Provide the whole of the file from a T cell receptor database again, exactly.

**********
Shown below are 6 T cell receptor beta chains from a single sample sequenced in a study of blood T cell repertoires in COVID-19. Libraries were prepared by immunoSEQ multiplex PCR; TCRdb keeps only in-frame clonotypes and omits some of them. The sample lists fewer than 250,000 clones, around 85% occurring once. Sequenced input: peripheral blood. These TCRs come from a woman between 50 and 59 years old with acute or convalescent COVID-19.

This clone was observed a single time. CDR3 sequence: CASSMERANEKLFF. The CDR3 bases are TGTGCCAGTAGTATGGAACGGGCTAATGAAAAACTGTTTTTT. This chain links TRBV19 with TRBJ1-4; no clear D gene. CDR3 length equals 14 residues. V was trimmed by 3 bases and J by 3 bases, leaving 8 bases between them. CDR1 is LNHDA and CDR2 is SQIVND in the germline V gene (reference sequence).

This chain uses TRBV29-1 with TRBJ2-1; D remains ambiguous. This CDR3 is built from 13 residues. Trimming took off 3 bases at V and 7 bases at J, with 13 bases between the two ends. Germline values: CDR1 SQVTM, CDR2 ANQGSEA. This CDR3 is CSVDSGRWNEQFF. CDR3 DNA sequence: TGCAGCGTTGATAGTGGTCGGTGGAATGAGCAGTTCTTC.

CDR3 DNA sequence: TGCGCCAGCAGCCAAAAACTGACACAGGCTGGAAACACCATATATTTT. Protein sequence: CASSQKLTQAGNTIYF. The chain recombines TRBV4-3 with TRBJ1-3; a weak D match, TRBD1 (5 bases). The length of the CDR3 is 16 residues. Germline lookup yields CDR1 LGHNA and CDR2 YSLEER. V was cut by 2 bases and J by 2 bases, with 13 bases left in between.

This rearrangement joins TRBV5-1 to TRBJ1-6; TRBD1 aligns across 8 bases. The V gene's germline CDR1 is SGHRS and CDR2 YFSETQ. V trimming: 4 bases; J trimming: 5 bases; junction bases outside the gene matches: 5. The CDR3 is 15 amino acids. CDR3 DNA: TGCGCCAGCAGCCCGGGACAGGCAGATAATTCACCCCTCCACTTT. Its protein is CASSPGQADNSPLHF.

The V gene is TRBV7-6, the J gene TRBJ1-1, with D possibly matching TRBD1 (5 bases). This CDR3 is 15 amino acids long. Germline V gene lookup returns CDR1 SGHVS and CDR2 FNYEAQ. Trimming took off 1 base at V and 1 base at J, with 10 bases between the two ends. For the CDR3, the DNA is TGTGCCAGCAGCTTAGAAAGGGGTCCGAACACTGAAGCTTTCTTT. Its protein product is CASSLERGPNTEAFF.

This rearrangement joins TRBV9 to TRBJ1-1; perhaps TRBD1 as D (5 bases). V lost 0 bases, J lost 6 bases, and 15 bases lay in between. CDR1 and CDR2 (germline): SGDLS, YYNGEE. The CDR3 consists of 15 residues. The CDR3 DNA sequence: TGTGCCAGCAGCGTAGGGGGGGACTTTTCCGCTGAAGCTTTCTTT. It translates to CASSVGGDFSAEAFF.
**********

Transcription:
Shown below are 6 T cell receptor beta chains from a single sample sequenced in a study of blood T cell repertoires in COVID-19. Libraries were prepared by immunoSEQ multiplex PCR; TCRdb keeps only in-frame clonotypes and omits some of them. The sample lists fewer than 250,000 clones, around 85% occurring once. Sequenced input: peripheral blood. These TCRs come from a woman between 50 and 59 years old with acute or convalescent COVID-19.

This clone was observed a single time. CDR3 sequence: CASSMERANEKLFF. The CDR3 bases are TGTGCCAGTAGTATGGAACGGGCTAATGAAAAACTGTTTTTT. This chain links TRBV19 with TRBJ1-4; no clear D gene. CDR3 length equals 14 residues. V was trimmed by 3 bases and J by 3 bases, leaving 8 bases between them. CDR1 is LNHDA and CDR2 is SQIVND in the germline V gene (reference sequence).

This chain uses TRBV29-1 with TRBJ2-1; D remains ambiguous. This CDR3 is built from 13 residues. Trimming took off 3 bases at V and 7 bases at J, with 13 bases between the two ends. Germline values: CDR1 SQVTM, CDR2 ANQGSEA. This CDR3 is CSVDSGRWNEQFF. CDR3 DNA sequence: TGCAGCGTTGATAGTGGTCGGTGGAATGAGCAGTTCTTC.

CDR3 DNA sequence: TGCGCCAGCAGCCAAAAACTGACACAGGCTGGAAACACCATATATTTT. Protein sequence: CASSQKLTQAGNTIYF. The chain recombines TRBV4-3 with TRBJ1-3; a weak D match, TRBD1 (5 bases). The length of the CDR3 is 16 residues. Germline lookup yields CDR1 LGHNA and CDR2 YSLEER. V was cut by 2 bases and J by 2 bases, with 13 bases left in between.

This rearrangement joins TRBV5-1 to TRBJ1-6; TRBD1 aligns across 8 bases. The V gene's germline CDR1 is SGHRS and CDR2 YFSETQ. V trimming: 4 bases; J trimming: 5 bases; junction bases outside the gene matches: 5. The CDR3 is 15 amino acids. CDR3 DNA: TGCGCCAGCAGCCCGGGACAGGCAGATAATTCACCCCTCCACTTT. Its protein is CASSPGQADNSPLHF.

The V gene is TRBV7-6, the J gene TRBJ1-1, with D possibly matching TRBD1 (5 bases). This CDR3 is 15 amino acids long. Germline V gene lookup returns CDR1 SGHVS and CDR2 FNYEAQ. Trimming took off 1 base at V and 1 base at J, with 10 bases between the two ends. For the CDR3, the DNA is TGTGCCAGCAGCTTAGAAAGGGGTCCGAACACTGAAGCTTTCTTT. Its protein product is CASSLERGPNTEAFF.

This rearrangement joins TRBV9 to TRBJ1-1; perhaps TRBD1 as D (5 bases). V lost 0 bases, J lost 6 bases, and 15 bases lay in between. CDR1 and CDR2 (germline): SGDLS, YYNGEE. The CDR3 consists of 15 residues. The CDR3 DNA sequence: TGTGCCAGCAGCGTAGGGGGGGACTTTTCCGCTGAAGCTTTCTTT. It translates to CASSVGGDFSAEAFF.